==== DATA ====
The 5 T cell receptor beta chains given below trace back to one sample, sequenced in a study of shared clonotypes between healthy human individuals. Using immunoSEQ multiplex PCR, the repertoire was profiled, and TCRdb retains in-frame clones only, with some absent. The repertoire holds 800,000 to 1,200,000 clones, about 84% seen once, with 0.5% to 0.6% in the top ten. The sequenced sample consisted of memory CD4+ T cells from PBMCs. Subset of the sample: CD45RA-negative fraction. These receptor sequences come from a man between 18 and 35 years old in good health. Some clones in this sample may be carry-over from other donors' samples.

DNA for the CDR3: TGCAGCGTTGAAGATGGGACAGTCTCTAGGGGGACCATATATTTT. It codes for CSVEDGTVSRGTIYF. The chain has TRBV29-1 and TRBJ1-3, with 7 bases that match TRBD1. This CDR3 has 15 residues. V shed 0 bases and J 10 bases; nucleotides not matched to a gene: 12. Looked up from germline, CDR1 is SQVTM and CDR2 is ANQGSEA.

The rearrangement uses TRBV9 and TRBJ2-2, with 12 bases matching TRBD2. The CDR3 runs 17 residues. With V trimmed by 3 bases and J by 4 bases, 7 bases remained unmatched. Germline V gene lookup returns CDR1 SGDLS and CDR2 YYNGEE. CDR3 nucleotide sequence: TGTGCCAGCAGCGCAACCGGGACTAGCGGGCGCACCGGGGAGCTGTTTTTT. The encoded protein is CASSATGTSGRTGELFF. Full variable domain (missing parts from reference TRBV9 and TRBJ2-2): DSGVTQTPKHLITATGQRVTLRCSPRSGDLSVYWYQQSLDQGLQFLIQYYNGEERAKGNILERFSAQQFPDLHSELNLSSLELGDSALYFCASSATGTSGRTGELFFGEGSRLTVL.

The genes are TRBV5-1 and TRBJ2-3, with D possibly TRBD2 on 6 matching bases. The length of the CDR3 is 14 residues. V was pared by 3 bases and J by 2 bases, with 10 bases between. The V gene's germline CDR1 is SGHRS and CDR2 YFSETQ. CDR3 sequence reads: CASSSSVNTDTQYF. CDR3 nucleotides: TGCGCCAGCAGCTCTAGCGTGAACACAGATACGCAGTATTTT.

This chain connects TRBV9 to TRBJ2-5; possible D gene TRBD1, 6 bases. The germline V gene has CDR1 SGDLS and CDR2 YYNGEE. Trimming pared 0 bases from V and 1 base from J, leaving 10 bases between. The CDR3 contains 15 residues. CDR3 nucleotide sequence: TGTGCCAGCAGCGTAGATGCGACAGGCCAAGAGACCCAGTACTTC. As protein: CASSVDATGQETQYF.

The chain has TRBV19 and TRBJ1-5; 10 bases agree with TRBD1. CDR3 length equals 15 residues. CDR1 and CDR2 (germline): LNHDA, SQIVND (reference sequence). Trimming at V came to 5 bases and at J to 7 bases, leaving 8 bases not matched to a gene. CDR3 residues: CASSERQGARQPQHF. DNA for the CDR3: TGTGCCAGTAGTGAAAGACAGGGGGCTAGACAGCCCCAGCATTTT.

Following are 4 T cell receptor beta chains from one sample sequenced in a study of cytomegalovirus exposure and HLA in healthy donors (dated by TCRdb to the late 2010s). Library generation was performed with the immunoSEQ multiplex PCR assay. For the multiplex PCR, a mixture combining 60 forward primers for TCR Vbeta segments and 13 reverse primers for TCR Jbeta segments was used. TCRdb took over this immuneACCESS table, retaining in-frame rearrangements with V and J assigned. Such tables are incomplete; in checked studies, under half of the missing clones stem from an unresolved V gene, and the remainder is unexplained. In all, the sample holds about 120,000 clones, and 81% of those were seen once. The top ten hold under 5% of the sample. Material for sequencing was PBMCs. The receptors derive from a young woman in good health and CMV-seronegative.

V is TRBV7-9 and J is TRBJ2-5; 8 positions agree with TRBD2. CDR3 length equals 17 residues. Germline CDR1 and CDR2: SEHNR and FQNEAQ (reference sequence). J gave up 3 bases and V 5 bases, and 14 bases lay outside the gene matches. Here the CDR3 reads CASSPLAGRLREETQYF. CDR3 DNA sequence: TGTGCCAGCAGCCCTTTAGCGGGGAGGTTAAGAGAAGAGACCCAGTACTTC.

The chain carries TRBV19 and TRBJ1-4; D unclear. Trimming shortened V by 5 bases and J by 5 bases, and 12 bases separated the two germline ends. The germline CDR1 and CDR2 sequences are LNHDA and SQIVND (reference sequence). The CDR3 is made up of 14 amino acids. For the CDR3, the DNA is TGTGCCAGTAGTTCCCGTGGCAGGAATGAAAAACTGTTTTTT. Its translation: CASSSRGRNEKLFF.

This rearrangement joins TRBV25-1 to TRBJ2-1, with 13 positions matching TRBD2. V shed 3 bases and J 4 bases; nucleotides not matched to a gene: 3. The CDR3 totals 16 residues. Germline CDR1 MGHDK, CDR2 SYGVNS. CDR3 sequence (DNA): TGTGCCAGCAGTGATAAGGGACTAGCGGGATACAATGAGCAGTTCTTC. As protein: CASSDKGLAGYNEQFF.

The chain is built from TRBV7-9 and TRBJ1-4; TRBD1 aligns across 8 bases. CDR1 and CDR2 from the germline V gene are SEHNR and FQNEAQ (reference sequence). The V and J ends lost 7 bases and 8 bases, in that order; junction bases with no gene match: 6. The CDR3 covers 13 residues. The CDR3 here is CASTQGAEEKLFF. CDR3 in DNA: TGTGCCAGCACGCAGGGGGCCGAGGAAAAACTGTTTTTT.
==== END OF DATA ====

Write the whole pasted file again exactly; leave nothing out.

The 5 T cell receptor beta chains given below trace back to one sample, sequenced in a study of shared clonotypes between healthy human individuals. Using immunoSEQ multiplex PCR, the repertoire was profiled, and TCRdb retains in-frame clones only, with some absent. The repertoire holds 800,000 to 1,200,000 clones, about 84% seen once, with 0.5% to 0.6% in the top ten. The sequenced sample consisted of memory CD4+ T cells from PBMCs. Subset of the sample: CD45RA-negative fraction. These receptor sequences come from a man between 18 and 35 years old in good health. Some clones in this sample may be carry-over from other donors' samples.

DNA for the CDR3: TGCAGCGTTGAAGATGGGACAGTCTCTAGGGGGACCATATATTTT. It codes for CSVEDGTVSRGTIYF. The chain has TRBV29-1 and TRBJ1-3, with 7 bases that match TRBD1. This CDR3 has 15 residues. V shed 0 bases and J 10 bases; nucleotides not matched to a gene: 12. Looked up from germline, CDR1 is SQVTM and CDR2 is ANQGSEA.

The rearrangement uses TRBV9 and TRBJ2-2, with 12 bases matching TRBD2. The CDR3 runs 17 residues. With V trimmed by 3 bases and J by 4 bases, 7 bases remained unmatched. Germline V gene lookup returns CDR1 SGDLS and CDR2 YYNGEE. CDR3 nucleotide sequence: TGTGCCAGCAGCGCAACCGGGACTAGCGGGCGCACCGGGGAGCTGTTTTTT. The encoded protein is CASSATGTSGRTGELFF. Full variable domain (missing parts from reference TRBV9 and TRBJ2-2): DSGVTQTPKHLITATGQRVTLRCSPRSGDLSVYWYQQSLDQGLQFLIQYYNGEERAKGNILERFSAQQFPDLHSELNLSSLELGDSALYFCASSATGTSGRTGELFFGEGSRLTVL.

The genes are TRBV5-1 and TRBJ2-3, with D possibly TRBD2 on 6 matching bases. The length of the CDR3 is 14 residues. V was pared by 3 bases and J by 2 bases, with 10 bases between. The V gene's germline CDR1 is SGHRS and CDR2 YFSETQ. CDR3 sequence reads: CASSSSVNTDTQYF. CDR3 nucleotides: TGCGCCAGCAGCTCTAGCGTGAACACAGATACGCAGTATTTT.

This chain connects TRBV9 to TRBJ2-5; possible D gene TRBD1, 6 bases. The germline V gene has CDR1 SGDLS and CDR2 YYNGEE. Trimming pared 0 bases from V and 1 base from J, leaving 10 bases between. The CDR3 contains 15 residues. CDR3 nucleotide sequence: TGTGCCAGCAGCGTAGATGCGACAGGCCAAGAGACCCAGTACTTC. As protein: CASSVDATGQETQYF.

The chain has TRBV19 and TRBJ1-5; 10 bases agree with TRBD1. CDR3 length equals 15 residues. CDR1 and CDR2 (germline): LNHDA, SQIVND (reference sequence). Trimming at V came to 5 bases and at J to 7 bases, leaving 8 bases not matched to a gene. CDR3 residues: CASSERQGARQPQHF. DNA for the CDR3: TGTGCCAGTAGTGAAAGACAGGGGGCTAGACAGCCCCAGCATTTT.

Following are 4 T cell receptor beta chains from one sample sequenced in a study of cytomegalovirus exposure and HLA in healthy donors (dated by TCRdb to the late 2010s). Library generation was performed with the immunoSEQ multiplex PCR assay. For the multiplex PCR, a mixture combining 60 forward primers for TCR Vbeta segments and 13 reverse primers for TCR Jbeta segments was used. TCRdb took over this immuneACCESS table, retaining in-frame rearrangements with V and J assigned. Such tables are incomplete; in checked studies, under half of the missing clones stem from an unresolved V gene, and the remainder is unexplained. In all, the sample holds about 120,000 clones, and 81% of those were seen once. The top ten hold under 5% of the sample. Material for sequencing was PBMCs. The receptors derive from a young woman in good health and CMV-seronegative.

V is TRBV7-9 and J is TRBJ2-5; 8 positions agree with TRBD2. CDR3 length equals 17 residues. Germline CDR1 and CDR2: SEHNR and FQNEAQ (reference sequence). J gave up 3 bases and V 5 bases, and 14 bases lay outside the gene matches. Here the CDR3 reads CASSPLAGRLREETQYF. CDR3 DNA sequence: TGTGCCAGCAGCCCTTTAGCGGGGAGGTTAAGAGAAGAGACCCAGTACTTC.

The chain carries TRBV19 and TRBJ1-4; D unclear. Trimming shortened V by 5 bases and J by 5 bases, and 12 bases separated the two germline ends. The germline CDR1 and CDR2 sequences are LNHDA and SQIVND (reference sequence). The CDR3 is made up of 14 amino acids. For the CDR3, the DNA is TGTGCCAGTAGTTCCCGTGGCAGGAATGAAAAACTGTTTTTT. Its translation: CASSSRGRNEKLFF.

This rearrangement joins TRBV25-1 to TRBJ2-1, with 13 positions matching TRBD2. V shed 3 bases and J 4 bases; nucleotides not matched to a gene: 3. The CDR3 totals 16 residues. Germline CDR1 MGHDK, CDR2 SYGVNS. CDR3 sequence (DNA): TGTGCCAGCAGTGATAAGGGACTAGCGGGATACAATGAGCAGTTCTTC. As protein: CASSDKGLAGYNEQFF.

The chain is built from TRBV7-9 and TRBJ1-4; TRBD1 aligns across 8 bases. CDR1 and CDR2 from the germline V gene are SEHNR and FQNEAQ (reference sequence). The V and J ends lost 7 bases and 8 bases, in that order; junction bases with no gene match: 6. The CDR3 covers 13 residues. The CDR3 here is CASTQGAEEKLFF. CDR3 in DNA: TGTGCCAGCACGCAGGGGGCCGAGGAAAAACTGTTTTTT.